Additionally, it’s important to note that these requirements generally only apply to elements of the website that are essential for understanding the content or functionality of the page in question. Purely aesthetic elements, such as a logo or the details of a background image, are not required to be ADA-compliant since they are aesthetic, not semantic in nature.

Why should firms care about ADA compliance?

Legal action against websites with accessibility issues has been on the rise in recent years, with researchers forecasting more than 4,200 lawsuits by the end of 2023, doubling the 2,300 lawsuits seen in 2018. While around 84% of these lawsuits were against eCommerce sites, the data still presents a growing trend of legal action against websites that fail to meet minimum accessibility guidelines.

However, the more important thing to remember is that following accessibility guidelines is simply good for users.

The U.S. Department of Justice’s Civil Rights Division puts it best in their guidance on web accessibility and the ADA:

The ways that websites are designed and set up can create unnecessary barriers that make it difficult or impossible for people with disabilities to use websites, just as physical barriers like steps can prevent some people with disabilities from entering a building. These barriers on the web keep people with disabilities from accessing information and programs that businesses…make available to the public online.

When 1 in every 12 men and 1 in every 200 women have some form of color vision deficiency, making sure these individuals can perceive and understand the content on your website plays a crucial role in ensuring a positive browsing experience for your users.

Tips for improving your site's ADA color compliance

Given the importance placed on ensuring ADA compliance and strong color contrast, marketing departments will often gravitate toward a few common strategies for ensuring their sites are as accessible as possible:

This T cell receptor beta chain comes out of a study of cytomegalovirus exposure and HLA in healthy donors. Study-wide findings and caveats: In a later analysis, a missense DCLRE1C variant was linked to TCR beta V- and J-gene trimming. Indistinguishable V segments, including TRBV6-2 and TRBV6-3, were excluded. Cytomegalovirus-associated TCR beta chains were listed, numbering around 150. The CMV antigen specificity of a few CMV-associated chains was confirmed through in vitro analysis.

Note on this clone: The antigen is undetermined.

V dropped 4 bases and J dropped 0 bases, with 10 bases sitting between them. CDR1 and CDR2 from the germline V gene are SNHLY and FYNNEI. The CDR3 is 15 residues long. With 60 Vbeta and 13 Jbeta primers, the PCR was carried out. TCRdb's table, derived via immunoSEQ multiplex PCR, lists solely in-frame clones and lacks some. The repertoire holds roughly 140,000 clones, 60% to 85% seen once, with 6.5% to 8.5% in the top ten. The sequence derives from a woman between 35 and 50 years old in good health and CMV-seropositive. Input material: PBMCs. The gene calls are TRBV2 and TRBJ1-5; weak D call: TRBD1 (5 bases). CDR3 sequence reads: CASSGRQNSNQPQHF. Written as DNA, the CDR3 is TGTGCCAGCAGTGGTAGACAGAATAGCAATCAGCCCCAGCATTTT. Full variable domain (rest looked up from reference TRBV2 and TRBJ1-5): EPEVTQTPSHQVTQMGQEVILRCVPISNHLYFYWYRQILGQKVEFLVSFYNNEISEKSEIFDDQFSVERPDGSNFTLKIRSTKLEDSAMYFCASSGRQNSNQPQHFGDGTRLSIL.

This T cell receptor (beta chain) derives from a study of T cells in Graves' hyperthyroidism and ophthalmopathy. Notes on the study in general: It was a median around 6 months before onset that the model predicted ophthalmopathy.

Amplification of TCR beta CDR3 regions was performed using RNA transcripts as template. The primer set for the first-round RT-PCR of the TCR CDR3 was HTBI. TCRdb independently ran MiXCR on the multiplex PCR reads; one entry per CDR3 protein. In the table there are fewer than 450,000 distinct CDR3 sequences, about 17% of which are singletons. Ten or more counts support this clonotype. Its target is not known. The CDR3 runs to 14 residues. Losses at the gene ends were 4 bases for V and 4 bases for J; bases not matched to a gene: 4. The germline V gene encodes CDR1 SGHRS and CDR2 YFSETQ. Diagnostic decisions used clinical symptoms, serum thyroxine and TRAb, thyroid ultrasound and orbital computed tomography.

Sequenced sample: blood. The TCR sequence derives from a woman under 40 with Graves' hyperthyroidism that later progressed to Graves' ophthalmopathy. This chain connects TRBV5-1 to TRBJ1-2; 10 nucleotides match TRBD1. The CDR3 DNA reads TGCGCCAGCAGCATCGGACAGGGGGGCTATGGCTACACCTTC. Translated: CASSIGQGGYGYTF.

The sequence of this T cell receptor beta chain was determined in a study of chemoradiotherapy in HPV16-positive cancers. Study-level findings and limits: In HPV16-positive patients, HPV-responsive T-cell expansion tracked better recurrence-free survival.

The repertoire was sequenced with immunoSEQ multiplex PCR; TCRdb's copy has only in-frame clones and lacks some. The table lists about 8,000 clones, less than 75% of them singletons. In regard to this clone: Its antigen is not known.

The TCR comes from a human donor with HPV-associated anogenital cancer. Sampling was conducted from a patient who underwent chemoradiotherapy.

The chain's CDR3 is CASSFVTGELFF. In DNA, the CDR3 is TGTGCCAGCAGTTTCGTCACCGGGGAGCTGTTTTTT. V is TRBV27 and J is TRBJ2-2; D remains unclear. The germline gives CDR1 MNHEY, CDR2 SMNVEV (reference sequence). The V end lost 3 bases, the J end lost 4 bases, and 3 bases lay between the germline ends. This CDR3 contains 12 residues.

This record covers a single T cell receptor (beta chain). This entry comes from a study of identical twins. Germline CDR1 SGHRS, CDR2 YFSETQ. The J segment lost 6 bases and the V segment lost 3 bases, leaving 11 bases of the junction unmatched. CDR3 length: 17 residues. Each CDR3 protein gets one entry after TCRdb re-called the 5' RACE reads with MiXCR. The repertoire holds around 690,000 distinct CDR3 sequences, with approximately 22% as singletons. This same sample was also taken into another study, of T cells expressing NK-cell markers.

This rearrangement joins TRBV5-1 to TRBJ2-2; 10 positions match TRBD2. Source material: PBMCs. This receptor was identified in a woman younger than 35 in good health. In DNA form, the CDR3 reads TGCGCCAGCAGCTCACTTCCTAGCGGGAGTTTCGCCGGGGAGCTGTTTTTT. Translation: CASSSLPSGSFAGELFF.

• Think of your website in black and white, then add color to make it “pop” — A common strategy for building sites with a higher level of accessibility is to design certain elements in black and white first before adding any color. This helps ensure all elements are distinguishable through other means, such as icons or patterns, ensuring that the final designs are as accessible as possible.
  • Prioritize accessibility when choosing a digital color scheme — It’s important to note that you can and should expand your brand’s color palette for the web to ensure you can provide sufficient contrast for your website’s colors. Small additions, such as adding different shades of your primary brand color, can go a long way to ensuring your backgrounds and other elements are flexible enough to accommodate users with disabilities.
  • Use textures, iconography, and movement to add contrast and meaning — A website redesign is a golden opportunity to create textures, patterns, and iconography that can complement your brand and add meaning to various elements of your website. A button with an icon or arrow that animates on hover, for example, is an excellent way to provide a clue to users about the element’s functionality without relying solely on color.
  • Work with your designer to make accessibility a priority — Finally, it’s important to note that the best way to ensure your site is as accessible as possible is to speak with your designer about your goals as early as possible. If your business has a goal of improving accessibility, your designer will want to account for the heightened requirements early in the process to ensure your site is as compliant and user-friendly as possible.

ADA compliance plays a critical role in user experience

With such a large percentage of Americans having difficulty distinguishing between certain colors, it’s plain to see why many businesses are making ADA compliance and web accessibility a priority in their website redesign projects.

The key thing to remember when it comes to the ADA is that your site needs to be perceivable, operable, understandable, and robust to all of its visitors. In the context of colors, this means ensuring your design doesn’t rely too heavily on color to convey content or functionality, as well as spot-checking different elements around your site for color contrast.

Regardless of how you approach ADA compliance, however, the most important thing to keep in mind is that your design should provide a better experience for your users. Even if it means slightly altering the colors you use on your website or changing your preferred background, ensuring your site is as accessible as possible is a valuable tradeoff that can help you accommodate audience members no matter their impairment or ability.